Lion of the Blogosphere

Released details of Michael Cohen warrant show bogusness of it

According to the NY Times:

The April 8, 2018, search warrant said that the F.B.I. and Manhattan federal prosecutors were investigating Mr. Cohen for a range of crimes, including defrauding several banks dating back to 2016 and a scheme “to make an illegal campaign contribution in October 2016 to then-presidential candidate Donald Trump.” The warrant also indicated they were investigating him for wire fraud and conspiracy.

“Wire fraud” and “conspiracy” mean nothing, they are just ways to add more jail time for underlying crimes.

And the alleged underlying crimes are bogus.

The “illegal campaign contribution” is based on the assertion that Michael Cohen paying Stormi Daniels with his own money is actually a contribution to Donald Trump’s campaign. The purpose of campaign finance laws is to prevent rich donors from owning politicians and influencing legislation. But Michael Cohen is Trump’s employee and not a rich donor. His apparent goal was to keep his number one client happy, and Cohen doing this sort of stuff appears to be his business-as-usually working relationship with Trump that predates Trump’s campaign for President.

“Defrauding several banks” is based on the assertion that Cohen used money borrowed from home equity loans to pay Stormi Daniels, and that when Cohen opened the home equity lines of credit, he never told the banks he would use the money to pay hush money to porn stars, and therefore it’s bank fraud. But no banks actually lost any money or complained to the FBI about Cohen. It’s generally expected that people can use home equity lines of credit for whatever they want (because the loans are guaranteed by the value of a home). And this is actually a legitimate business expense for Cohen. As I’ve pointed out before, it’s not illegal to pay hush money. There was no intent by Cohen not to pay back the loan, nor any evidence that Cohen was under financial distress at the time (he might be now because of the Mueller investigation financially ruining him), he was just using the home equity lines of credit for liquidity purposes.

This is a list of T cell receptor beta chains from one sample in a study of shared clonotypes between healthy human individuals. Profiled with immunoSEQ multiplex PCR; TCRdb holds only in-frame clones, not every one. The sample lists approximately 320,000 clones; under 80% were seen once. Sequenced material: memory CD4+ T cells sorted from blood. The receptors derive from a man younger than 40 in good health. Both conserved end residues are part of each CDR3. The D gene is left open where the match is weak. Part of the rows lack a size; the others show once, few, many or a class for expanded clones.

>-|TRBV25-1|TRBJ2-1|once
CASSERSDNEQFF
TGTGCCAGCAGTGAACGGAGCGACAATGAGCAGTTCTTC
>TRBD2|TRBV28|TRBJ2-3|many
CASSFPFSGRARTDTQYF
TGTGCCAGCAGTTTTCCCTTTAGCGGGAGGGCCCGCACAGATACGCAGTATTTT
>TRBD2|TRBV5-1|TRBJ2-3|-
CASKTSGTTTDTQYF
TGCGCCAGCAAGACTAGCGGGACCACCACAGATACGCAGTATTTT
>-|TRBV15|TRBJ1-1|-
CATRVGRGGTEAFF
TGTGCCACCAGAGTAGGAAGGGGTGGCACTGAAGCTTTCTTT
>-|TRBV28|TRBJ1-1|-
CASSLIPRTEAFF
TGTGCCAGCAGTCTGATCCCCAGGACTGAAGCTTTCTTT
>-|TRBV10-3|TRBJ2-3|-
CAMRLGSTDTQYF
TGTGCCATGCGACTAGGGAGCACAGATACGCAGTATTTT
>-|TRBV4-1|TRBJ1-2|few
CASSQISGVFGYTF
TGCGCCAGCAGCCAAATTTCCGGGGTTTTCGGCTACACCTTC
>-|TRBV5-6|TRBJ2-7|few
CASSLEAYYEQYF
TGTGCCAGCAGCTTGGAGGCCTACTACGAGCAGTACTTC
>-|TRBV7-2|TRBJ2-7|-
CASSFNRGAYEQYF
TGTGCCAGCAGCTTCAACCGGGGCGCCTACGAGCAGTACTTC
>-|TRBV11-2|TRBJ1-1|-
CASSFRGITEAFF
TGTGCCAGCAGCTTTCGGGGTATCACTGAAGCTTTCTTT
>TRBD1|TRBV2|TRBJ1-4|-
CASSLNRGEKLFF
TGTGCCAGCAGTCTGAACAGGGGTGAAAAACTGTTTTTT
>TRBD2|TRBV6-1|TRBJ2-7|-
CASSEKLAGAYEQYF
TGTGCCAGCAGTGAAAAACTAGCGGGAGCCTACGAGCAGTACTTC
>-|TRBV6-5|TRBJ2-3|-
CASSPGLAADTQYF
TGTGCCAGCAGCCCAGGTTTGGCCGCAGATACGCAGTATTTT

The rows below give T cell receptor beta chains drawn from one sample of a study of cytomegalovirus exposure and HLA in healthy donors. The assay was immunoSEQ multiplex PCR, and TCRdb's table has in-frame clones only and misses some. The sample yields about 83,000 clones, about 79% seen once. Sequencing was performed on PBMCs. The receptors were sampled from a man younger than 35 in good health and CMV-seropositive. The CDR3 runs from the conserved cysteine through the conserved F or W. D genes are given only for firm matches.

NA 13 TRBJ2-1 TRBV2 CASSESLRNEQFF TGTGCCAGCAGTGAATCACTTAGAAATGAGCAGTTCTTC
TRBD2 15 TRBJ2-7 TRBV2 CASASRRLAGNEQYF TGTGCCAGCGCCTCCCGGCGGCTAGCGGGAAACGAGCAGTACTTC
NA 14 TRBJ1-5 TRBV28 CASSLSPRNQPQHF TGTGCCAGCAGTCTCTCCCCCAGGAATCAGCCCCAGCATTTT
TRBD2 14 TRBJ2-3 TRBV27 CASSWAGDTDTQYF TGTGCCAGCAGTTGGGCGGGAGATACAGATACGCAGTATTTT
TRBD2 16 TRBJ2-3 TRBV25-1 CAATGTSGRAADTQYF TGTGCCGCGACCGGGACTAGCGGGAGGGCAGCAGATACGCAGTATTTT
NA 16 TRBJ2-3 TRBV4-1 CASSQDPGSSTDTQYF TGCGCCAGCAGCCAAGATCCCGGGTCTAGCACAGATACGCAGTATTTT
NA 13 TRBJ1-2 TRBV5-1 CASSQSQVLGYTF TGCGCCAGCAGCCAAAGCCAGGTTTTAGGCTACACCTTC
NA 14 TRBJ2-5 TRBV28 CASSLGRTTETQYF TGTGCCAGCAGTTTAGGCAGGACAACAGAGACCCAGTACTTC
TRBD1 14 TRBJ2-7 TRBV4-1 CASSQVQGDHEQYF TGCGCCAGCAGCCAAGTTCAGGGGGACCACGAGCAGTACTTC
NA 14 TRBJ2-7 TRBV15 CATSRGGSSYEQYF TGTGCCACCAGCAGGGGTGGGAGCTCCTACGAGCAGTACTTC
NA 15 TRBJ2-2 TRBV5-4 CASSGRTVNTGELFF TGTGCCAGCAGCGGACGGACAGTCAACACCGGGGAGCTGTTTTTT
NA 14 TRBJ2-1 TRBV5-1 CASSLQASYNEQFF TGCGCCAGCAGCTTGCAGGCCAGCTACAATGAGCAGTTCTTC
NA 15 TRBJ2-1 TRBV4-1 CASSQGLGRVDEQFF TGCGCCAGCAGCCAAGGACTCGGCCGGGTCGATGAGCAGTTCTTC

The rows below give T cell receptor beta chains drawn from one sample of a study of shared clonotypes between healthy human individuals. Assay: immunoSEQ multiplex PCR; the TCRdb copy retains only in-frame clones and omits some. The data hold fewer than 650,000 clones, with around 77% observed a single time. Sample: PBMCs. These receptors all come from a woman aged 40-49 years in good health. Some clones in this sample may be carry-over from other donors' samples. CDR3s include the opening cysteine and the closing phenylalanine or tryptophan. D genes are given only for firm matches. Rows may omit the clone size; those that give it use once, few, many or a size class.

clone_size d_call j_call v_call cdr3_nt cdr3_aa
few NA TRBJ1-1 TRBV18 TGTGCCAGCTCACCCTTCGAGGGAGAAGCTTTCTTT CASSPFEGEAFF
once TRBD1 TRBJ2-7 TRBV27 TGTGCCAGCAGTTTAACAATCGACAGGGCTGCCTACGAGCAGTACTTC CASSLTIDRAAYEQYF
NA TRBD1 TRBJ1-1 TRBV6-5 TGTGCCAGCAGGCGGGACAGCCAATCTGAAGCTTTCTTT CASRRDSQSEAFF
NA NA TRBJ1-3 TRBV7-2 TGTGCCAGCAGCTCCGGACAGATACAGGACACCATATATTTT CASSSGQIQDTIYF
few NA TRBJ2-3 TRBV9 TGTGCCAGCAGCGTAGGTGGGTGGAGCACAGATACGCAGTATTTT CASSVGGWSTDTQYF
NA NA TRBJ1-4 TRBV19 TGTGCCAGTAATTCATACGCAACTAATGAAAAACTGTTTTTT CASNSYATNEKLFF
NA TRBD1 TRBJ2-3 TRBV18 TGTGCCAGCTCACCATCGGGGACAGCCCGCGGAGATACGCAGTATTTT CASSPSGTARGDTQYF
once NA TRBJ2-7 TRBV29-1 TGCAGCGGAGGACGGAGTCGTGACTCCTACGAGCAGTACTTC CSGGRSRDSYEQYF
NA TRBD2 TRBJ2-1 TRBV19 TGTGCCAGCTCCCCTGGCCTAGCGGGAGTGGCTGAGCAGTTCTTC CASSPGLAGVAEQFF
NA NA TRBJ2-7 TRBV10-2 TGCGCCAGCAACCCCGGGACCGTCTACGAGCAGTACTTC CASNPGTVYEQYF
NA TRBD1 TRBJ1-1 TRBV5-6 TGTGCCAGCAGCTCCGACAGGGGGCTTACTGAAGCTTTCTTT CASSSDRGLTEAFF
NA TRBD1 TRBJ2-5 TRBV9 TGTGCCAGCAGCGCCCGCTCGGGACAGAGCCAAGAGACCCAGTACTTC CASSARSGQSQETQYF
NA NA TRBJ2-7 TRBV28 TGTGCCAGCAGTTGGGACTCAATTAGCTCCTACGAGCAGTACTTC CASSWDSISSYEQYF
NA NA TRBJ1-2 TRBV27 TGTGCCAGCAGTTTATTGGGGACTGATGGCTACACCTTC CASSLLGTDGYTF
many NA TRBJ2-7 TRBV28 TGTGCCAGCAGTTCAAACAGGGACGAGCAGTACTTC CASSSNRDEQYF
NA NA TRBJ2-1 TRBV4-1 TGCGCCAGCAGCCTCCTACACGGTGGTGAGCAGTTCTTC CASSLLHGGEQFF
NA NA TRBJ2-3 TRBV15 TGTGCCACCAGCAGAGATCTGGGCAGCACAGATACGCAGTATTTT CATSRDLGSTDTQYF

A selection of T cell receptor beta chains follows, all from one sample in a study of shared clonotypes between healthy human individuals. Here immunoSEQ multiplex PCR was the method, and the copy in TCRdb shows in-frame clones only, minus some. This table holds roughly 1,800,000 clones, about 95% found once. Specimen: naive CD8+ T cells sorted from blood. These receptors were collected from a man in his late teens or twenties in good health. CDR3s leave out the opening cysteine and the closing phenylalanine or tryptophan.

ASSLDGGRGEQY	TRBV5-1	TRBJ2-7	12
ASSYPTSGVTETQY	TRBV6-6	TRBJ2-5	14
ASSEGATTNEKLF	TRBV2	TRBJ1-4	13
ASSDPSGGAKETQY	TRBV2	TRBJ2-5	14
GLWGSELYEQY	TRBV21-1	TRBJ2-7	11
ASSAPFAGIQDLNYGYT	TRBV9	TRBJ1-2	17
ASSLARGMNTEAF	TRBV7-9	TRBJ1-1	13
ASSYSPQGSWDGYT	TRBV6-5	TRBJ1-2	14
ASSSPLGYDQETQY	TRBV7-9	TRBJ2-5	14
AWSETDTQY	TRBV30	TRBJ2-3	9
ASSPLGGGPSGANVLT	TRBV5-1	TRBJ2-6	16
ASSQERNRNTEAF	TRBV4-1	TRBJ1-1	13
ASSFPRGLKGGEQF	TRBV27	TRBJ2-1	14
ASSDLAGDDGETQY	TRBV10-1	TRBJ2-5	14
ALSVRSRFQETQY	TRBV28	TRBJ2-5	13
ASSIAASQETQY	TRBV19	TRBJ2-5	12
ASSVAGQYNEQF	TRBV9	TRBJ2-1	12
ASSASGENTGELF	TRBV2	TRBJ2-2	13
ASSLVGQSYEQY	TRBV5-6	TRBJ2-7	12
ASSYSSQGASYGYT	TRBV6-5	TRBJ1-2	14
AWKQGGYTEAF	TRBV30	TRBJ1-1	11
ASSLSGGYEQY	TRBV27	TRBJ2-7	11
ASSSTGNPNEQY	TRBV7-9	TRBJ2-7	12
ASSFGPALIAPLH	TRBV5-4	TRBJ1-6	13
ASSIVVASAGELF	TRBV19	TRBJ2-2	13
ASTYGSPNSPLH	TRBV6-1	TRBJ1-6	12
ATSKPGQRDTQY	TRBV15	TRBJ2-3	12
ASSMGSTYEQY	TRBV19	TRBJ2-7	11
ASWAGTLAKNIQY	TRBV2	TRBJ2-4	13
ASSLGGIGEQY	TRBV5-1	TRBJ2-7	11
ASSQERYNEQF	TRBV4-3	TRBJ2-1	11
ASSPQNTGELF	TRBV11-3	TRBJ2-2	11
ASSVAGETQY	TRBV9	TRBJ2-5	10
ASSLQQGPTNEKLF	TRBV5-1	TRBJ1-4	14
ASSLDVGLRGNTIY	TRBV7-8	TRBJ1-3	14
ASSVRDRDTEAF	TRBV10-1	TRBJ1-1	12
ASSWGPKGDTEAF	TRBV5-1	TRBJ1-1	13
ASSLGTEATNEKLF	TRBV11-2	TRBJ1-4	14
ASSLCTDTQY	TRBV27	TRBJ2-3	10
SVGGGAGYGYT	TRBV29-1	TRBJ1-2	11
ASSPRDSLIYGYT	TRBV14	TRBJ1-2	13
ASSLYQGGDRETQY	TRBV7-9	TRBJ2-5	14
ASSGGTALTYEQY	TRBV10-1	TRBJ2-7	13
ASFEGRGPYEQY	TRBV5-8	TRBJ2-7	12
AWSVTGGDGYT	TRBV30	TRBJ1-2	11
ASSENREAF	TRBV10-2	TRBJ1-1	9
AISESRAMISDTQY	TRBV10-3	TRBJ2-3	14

Written by Lion of the Blogosphere

March 19, 2019 at EDT pm

Posted in Law

9 Responses

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  1. I think Michael Cohen was in a lot of financial distress before his legal troubles started. He was in the taxi medallion business. He owned taxi medallions which he leased out to taxi companies to use. In NYC a medallion had been valued over $1 million but the value has fallen drastically because of Uber and Lyft. Cohen had borrowed money from banks using the medallions as collateral. The medallions are probably no longer worth the amount of the loans.

    One of crimes Cohen was eventually charged with was tax fraud. He was apparently reporting the medallion lease fees paid to him as loans so he did not have to pay income tax on that money. That was probably not on the search warrant and they may have only discovered that later.

    While you have said many times that the Stormy Daniels bribe should not be treated as a crime, remember that in 2011 John Edwards was charged with a crime for a similar contribution to his mistress. The jury found him not guilty on one charge and there was a hung jury on the other charges. The justice department dropped the case after that.

    MikeCA

    March 19, 2019 at EDT pm

    • Cohen’s alleged tax fraud was not in the warrant. It’s what they were fishing for.

      John Edward’s donations came from rich donors who wanted to influence his policy, not from his own long-time employee.

      Lion of the Blogosphere

      March 19, 2019 at EDT pm